Abbott addresses school Bible verse controversy

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As a small East Texas high school that ordered cheerleaders to stop using banners with Bible verses at football games continues to make national headlines, the Texas Attorney General , Greg Abbott, intervened on behalf of the girls.

The Republican wrote a letter to the Kountze Independent School District on Thursday saying that the legal advice he received to end the practice of running through banners at games was “erroneous” and that “the Supreme Court did not ever ruled that religion should be ‘kept out’ of public schools.”

The school halted the gambling ritual after the Freedom From Religion Foundation, a Based in Wisconsin organization that advocates the separation of church and state, threatened with prosecution.

The foundation sent a letter to the district, which has about 1,300 students, two weeks ago saying the display of the banners “offends non-Christians and non-believers.” He listed several examples of the high court canceling religious activities and messages sponsored by a public school.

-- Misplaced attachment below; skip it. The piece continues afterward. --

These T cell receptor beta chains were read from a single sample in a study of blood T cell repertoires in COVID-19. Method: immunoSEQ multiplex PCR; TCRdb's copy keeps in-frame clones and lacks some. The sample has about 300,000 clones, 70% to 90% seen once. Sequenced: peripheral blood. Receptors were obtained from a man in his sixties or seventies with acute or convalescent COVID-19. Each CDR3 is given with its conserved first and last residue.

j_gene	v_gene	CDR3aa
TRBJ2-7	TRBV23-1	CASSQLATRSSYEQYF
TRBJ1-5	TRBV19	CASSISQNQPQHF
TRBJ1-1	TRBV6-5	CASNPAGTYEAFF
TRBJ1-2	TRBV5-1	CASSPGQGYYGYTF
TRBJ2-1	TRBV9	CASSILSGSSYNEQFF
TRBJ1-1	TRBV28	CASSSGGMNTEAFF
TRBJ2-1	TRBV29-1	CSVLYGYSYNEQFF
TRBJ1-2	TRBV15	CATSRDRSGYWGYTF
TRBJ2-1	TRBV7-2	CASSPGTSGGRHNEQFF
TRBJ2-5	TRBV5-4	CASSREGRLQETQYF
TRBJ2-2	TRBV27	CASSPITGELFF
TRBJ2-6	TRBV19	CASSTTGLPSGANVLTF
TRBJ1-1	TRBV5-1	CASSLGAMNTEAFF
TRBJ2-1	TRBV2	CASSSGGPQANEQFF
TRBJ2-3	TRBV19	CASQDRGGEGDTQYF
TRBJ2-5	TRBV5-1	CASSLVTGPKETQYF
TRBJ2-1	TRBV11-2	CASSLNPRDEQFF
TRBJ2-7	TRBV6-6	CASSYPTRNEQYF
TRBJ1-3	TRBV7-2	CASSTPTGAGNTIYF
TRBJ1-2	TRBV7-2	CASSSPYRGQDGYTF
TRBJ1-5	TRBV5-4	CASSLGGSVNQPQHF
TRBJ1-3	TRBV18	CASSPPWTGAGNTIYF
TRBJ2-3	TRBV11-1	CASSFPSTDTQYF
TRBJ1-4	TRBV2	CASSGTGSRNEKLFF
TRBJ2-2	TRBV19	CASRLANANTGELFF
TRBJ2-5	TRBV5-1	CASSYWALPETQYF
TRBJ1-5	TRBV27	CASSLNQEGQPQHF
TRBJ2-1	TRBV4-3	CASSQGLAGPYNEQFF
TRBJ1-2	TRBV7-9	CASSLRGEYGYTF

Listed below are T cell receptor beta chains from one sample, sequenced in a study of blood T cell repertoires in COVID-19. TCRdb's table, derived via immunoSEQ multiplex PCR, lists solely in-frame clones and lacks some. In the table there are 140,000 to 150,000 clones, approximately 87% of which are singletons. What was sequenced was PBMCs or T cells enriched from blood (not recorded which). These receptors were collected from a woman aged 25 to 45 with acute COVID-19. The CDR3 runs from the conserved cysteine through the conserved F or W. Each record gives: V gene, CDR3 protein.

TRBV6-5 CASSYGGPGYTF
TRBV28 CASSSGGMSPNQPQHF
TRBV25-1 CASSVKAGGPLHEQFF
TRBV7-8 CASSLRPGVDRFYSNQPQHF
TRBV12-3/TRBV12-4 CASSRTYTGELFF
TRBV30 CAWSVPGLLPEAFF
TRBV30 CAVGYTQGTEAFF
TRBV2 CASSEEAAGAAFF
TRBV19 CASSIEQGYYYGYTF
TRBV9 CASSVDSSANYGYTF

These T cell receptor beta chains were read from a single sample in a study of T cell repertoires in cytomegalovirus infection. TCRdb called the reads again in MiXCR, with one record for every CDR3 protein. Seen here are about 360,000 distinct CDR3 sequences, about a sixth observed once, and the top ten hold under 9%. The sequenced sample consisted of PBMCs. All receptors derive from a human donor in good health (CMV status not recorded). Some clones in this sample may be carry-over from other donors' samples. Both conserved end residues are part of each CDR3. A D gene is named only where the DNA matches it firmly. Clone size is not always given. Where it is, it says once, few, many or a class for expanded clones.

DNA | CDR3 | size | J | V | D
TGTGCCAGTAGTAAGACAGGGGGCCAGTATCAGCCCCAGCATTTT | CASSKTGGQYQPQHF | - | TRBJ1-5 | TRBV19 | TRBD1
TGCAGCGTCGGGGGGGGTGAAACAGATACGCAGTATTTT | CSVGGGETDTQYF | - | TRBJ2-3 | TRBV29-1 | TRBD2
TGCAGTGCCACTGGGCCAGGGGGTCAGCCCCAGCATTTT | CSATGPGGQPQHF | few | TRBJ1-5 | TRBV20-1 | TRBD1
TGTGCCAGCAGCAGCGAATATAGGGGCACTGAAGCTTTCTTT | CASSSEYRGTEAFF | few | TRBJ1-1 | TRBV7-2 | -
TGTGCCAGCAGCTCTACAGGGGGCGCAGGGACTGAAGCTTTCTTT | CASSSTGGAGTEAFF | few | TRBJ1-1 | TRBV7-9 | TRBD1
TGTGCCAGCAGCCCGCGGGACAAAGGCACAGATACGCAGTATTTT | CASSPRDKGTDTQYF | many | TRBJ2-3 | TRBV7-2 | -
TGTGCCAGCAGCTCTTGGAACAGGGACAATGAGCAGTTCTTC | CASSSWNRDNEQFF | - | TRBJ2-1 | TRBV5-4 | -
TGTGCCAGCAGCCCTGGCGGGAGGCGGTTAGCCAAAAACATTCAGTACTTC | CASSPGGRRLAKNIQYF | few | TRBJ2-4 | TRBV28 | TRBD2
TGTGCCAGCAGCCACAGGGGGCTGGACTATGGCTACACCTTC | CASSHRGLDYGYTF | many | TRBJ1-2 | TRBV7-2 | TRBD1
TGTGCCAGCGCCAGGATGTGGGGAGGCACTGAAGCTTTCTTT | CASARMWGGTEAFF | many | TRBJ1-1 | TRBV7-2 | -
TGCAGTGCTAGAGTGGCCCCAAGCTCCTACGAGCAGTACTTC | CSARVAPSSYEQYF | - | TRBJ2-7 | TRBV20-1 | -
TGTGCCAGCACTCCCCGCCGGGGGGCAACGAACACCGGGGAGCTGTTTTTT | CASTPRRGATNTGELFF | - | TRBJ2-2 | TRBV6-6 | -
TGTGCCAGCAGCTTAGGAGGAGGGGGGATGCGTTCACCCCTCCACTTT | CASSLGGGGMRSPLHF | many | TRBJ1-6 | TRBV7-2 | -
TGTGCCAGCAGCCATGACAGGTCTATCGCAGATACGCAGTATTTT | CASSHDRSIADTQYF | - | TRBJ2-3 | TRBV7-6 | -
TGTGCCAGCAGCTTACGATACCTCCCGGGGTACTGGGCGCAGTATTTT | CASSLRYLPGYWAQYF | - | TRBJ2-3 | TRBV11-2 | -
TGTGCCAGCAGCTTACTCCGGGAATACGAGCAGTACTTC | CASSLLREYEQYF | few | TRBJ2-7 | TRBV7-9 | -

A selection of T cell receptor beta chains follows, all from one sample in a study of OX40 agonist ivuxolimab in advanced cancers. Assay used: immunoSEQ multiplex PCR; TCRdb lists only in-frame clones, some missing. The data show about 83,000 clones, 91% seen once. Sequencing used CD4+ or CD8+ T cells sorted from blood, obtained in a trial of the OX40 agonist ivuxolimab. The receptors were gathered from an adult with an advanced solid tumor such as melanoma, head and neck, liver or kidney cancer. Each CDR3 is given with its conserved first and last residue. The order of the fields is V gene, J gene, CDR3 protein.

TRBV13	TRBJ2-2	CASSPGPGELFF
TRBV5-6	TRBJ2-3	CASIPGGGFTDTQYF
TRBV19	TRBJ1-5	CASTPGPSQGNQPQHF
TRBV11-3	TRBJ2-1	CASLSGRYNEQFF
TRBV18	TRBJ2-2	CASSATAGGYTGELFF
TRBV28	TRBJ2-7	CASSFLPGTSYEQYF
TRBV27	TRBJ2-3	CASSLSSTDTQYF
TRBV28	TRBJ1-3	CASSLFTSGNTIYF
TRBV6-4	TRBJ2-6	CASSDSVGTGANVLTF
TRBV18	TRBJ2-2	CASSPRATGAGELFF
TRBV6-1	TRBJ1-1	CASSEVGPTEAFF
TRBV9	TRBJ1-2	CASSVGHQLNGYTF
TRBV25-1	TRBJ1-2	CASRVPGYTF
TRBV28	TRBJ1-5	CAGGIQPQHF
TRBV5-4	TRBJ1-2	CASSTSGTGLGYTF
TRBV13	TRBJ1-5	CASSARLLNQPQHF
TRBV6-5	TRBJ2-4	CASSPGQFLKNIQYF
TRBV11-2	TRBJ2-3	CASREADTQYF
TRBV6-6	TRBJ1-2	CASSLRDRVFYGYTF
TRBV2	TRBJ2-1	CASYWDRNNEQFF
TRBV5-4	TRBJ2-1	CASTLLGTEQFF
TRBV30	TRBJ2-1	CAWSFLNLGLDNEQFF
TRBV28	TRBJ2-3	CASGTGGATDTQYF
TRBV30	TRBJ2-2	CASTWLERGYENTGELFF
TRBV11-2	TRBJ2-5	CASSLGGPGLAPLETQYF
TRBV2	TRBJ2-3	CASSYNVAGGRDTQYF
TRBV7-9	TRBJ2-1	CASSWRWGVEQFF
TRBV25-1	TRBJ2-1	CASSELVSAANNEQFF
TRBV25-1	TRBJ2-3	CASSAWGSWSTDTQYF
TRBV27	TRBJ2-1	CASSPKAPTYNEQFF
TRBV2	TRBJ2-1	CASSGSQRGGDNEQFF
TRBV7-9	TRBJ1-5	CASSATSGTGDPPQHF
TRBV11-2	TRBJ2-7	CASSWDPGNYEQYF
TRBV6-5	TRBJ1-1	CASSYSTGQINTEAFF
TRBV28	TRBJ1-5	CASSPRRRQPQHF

Abbott called the band’s letter “threatening and deceptive” and said the U.S. Supreme Court cases he cited involved “decisions by public officials to promote a religious message or direct the content of a private citizen’s religious message” and not decisions made by students – especially like those in Kountze who built the banners off school property and without school funds.

In response, the foundation issued a statement saying that Abbott “fails recognize the difference between free speech, such as what fans might say in the stands, and government speech, such as what uniformed cheerleaders say as school representatives at events sponsored by the school.

After receiving the letter from the Wisconsin foundation, officials told parents that religious symbols would not be permitted at school events. This caught the attention of the Plano-based Liberty Institute, which obtained a 10-day restraining order against school district to allow cheerleaders to continue showing Bible verses on the field.

A district spokeswoman said he did not respond to Abbott’s letter and said a hearing in the restraining order case is scheduled for Oct. 4. David Bellow, a conservative blogger from Hardin County, where the district is located, reported that a rally is planned to show support for the students at the upcoming home football game on Oct. 5.

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